Kigenyi Rashid – Global Youth Ambassador December 2021

Global Youth Ambassadors, GYA of the month

Theirworld's work would not be possible without our network of nearly 1000 Global Youth Ambassadors from around the world. Each month, we highlight the work of one or two of them and the amazing work they do to get every child into school.

GYA Kigenyi Rashid is using his own experiences of living with a disability to support and empower others, advocating for inclusive education and promoting equality for disabled persons in Uganda through his organisation Esperanza Initiative on Disability (EID).

Can you tell us more about the work EID does?

Esperanza Initiative on Disability focuses on the inclusion, rehabilitation and empowerment of persons with disabilities, their families and community. We achieve this by advocating and intervening for their rightful access to services, resources, participation in democratic processes and economic empowerment.

Our organisation visualises an inclusive society, in which persons with disabilities and their families can live healthy, participatory, self-reliant, and dignified lives. We do this by teaching them, focusing on entrepreneurial skills such as sewing, learning how to make menstruation pads, liquid soaps and crafts to enable them to earn a living.

My hope is that we can continue to make this change in education. I want to construct a specialist school for those with disabilities. The current schooling system does not push or challenge people with disabilities, often choosing to focus on students they perceive as more ‘able’. This attitude is something I want to root out and create a safe environment that is free of discrimination and ignorance and specifically educates and supports people with disabilities.  

Why is prioritising inclusive education so important to you?

I want to become a changemaker for those who do not have hope. According to ministry research, there is an urgent need to ensure equitable access to education. Many of the children born with disabilities in Uganda are prevented from going to school for many reasons. From negative attitudes of people, especially parents, communities and schools to a lack of facilities – these contribute to the education gap, leading to most disabled people in Uganda being illiterate.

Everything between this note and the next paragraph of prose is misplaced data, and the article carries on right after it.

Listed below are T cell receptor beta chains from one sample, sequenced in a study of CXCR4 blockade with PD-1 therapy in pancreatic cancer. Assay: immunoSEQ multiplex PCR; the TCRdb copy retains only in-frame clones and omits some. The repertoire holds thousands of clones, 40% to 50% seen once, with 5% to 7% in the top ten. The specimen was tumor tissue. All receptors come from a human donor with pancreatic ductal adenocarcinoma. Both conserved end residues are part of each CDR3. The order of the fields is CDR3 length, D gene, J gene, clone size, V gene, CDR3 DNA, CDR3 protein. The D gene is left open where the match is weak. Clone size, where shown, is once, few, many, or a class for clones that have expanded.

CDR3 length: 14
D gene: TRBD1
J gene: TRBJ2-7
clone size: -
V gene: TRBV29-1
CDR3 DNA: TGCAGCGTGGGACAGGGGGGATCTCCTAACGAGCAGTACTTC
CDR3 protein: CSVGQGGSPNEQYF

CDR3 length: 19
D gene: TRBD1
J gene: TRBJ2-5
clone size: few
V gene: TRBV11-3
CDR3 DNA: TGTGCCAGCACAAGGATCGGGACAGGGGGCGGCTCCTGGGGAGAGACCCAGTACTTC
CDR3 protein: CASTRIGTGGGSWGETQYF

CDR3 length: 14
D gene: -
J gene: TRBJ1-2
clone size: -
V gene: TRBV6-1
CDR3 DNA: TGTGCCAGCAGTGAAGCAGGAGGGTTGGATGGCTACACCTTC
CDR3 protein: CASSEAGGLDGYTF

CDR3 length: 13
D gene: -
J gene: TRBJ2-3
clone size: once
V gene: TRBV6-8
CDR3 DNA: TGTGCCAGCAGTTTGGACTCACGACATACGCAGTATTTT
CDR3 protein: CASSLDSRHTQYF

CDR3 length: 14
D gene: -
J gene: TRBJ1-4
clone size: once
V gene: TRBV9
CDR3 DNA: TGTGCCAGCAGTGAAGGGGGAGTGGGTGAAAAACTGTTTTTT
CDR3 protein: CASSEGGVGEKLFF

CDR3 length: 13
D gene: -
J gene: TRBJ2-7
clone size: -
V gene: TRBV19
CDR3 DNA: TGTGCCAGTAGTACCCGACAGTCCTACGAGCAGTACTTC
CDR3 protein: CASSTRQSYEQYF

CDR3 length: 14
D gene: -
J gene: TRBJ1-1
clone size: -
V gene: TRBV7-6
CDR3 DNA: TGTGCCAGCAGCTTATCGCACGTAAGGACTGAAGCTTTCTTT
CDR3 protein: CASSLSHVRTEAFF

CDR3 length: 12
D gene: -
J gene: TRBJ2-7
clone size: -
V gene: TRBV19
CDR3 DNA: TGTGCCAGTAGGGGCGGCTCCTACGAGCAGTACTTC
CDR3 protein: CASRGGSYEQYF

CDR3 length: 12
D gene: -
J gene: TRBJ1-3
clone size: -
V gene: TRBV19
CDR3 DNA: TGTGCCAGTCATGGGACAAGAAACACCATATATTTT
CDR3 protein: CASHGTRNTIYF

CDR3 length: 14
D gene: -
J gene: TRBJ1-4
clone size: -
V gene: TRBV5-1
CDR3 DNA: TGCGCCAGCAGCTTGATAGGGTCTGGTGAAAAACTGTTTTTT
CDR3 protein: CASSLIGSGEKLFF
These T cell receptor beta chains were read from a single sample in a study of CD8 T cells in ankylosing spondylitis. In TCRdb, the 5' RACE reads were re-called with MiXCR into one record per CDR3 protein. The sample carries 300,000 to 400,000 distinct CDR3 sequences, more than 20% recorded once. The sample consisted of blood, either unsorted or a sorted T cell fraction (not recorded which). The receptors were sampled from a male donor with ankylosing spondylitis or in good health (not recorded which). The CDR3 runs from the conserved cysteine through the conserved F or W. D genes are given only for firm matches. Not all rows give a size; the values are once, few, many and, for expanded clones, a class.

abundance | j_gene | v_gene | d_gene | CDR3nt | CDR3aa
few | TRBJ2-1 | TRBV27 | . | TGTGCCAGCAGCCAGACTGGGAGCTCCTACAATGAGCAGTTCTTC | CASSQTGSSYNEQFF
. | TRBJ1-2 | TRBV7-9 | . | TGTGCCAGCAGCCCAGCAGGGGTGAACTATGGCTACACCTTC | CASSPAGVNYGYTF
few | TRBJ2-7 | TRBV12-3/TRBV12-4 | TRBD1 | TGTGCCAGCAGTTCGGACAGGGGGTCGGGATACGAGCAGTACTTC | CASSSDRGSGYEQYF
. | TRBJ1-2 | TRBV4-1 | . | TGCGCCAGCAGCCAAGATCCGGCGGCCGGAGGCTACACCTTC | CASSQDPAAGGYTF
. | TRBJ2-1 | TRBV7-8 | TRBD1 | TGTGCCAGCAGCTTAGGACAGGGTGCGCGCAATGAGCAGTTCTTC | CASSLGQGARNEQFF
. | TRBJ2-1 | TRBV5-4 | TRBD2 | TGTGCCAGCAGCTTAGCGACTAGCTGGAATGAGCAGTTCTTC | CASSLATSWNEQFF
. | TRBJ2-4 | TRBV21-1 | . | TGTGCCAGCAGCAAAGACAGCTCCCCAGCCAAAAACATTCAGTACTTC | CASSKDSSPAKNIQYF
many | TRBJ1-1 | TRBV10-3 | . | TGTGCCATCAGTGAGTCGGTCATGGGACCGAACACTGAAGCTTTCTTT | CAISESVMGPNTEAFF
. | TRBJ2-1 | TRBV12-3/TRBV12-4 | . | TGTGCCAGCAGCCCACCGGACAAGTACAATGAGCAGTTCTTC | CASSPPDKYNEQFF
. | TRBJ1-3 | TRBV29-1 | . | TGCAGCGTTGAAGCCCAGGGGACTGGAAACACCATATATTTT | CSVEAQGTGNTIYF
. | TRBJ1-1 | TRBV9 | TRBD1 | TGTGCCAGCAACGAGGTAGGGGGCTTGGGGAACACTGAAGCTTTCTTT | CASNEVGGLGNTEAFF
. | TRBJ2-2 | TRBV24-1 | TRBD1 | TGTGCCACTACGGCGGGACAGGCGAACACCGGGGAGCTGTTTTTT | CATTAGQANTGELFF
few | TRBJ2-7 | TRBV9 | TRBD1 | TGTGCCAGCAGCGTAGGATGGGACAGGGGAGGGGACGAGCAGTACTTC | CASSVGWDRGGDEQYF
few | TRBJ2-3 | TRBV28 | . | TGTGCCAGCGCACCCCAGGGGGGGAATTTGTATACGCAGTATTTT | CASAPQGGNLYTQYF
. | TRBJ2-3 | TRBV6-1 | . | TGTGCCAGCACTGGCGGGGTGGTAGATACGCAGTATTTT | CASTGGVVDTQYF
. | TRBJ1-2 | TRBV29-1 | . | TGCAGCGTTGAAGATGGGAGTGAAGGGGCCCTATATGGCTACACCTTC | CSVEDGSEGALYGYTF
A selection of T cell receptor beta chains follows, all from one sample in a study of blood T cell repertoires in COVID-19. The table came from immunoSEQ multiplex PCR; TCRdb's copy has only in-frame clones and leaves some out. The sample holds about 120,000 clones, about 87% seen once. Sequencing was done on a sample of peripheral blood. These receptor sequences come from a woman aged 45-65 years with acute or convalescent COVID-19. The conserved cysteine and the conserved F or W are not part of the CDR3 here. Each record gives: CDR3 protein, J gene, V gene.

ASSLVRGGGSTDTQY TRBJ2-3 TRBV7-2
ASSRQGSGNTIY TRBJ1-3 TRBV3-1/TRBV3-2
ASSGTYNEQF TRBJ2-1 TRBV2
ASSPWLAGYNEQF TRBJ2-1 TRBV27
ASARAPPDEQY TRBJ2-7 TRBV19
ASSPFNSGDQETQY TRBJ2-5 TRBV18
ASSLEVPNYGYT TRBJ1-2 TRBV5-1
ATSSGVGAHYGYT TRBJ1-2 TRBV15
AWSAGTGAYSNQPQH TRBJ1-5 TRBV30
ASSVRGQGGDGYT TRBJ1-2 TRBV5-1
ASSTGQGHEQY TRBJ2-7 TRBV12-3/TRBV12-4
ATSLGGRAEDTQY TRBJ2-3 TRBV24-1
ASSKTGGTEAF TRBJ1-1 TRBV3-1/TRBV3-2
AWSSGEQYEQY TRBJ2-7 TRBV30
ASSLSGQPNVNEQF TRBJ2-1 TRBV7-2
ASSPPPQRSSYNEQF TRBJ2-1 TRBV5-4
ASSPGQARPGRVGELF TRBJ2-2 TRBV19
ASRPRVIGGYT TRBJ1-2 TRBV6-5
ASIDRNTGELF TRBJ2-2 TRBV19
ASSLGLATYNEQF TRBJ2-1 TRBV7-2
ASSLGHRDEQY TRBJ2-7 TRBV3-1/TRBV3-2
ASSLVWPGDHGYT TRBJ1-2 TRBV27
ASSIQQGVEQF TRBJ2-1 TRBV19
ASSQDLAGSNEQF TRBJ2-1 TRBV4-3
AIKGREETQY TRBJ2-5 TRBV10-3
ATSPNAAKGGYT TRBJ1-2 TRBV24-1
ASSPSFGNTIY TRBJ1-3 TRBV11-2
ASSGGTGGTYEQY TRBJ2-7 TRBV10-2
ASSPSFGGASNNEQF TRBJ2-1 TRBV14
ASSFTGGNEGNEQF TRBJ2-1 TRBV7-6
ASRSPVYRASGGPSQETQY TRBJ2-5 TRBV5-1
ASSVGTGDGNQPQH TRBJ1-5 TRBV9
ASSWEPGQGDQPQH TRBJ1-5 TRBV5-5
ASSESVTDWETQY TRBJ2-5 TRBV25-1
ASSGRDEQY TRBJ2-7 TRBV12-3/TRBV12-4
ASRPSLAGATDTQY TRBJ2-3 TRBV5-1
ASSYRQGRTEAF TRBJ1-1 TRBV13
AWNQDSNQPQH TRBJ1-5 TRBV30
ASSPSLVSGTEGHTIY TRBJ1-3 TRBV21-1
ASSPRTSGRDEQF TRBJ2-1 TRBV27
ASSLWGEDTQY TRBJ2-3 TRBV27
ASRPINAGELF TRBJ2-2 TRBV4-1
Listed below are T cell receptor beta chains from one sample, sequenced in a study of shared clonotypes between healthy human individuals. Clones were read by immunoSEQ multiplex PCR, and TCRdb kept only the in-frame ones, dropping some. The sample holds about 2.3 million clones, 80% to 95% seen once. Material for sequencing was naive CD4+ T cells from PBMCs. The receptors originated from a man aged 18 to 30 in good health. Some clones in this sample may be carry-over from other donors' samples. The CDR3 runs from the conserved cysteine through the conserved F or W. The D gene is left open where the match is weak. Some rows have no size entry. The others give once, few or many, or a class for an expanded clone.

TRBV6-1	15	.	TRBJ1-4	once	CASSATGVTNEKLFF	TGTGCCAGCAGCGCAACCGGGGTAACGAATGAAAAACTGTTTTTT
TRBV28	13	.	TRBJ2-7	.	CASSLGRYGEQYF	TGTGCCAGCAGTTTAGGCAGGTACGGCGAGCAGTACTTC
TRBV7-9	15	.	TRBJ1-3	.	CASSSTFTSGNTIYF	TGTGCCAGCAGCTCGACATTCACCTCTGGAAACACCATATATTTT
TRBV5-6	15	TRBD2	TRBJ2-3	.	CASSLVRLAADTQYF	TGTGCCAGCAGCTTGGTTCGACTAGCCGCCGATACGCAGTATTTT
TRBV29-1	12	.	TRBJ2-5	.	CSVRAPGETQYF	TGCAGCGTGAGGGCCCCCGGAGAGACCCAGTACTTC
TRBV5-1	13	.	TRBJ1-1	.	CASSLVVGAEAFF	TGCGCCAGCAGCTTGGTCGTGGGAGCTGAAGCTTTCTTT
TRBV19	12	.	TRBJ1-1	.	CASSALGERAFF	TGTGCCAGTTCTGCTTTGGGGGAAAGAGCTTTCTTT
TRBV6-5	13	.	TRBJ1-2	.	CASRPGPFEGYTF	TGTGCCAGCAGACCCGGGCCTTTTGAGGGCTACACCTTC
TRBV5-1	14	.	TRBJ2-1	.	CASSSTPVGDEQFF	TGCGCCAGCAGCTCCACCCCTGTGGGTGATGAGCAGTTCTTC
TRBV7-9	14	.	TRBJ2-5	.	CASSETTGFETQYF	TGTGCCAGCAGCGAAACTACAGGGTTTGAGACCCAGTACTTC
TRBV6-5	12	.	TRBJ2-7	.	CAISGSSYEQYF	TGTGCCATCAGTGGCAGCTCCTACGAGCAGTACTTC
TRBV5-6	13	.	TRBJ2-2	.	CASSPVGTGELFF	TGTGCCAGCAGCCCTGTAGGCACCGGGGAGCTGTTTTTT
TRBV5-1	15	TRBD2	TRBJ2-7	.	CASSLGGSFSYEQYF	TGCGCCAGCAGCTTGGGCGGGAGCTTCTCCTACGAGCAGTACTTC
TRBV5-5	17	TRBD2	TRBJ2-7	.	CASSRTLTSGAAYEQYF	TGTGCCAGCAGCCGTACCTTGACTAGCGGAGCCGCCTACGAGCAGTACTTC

Prioritising inclusive education is important to me because I do not want future generations to suffer the same obstacles as me. That is why I aim to raise awareness of disability inclusion in Uganda and mobilise commitments for inclusive development.

What changes would you like to see in the classrooms that would make education more accessible to people with disabilities?

There are many changes that can be made to ensure a safe and accessible teaching environment for those with disabilities.

Thinking about the physical environment is a good place to start. For example, are there ramps available to wheelchair users or people with physical impairments? Are the toilets easily accessible? Considering moments like this can make a huge difference and ensure that those with disabilities can access any room, building or facility they need to.

By choosing to ignore these questions, you reduce the mobility of many. A physical barrier to classrooms and teaching environments means people cannot access their education.

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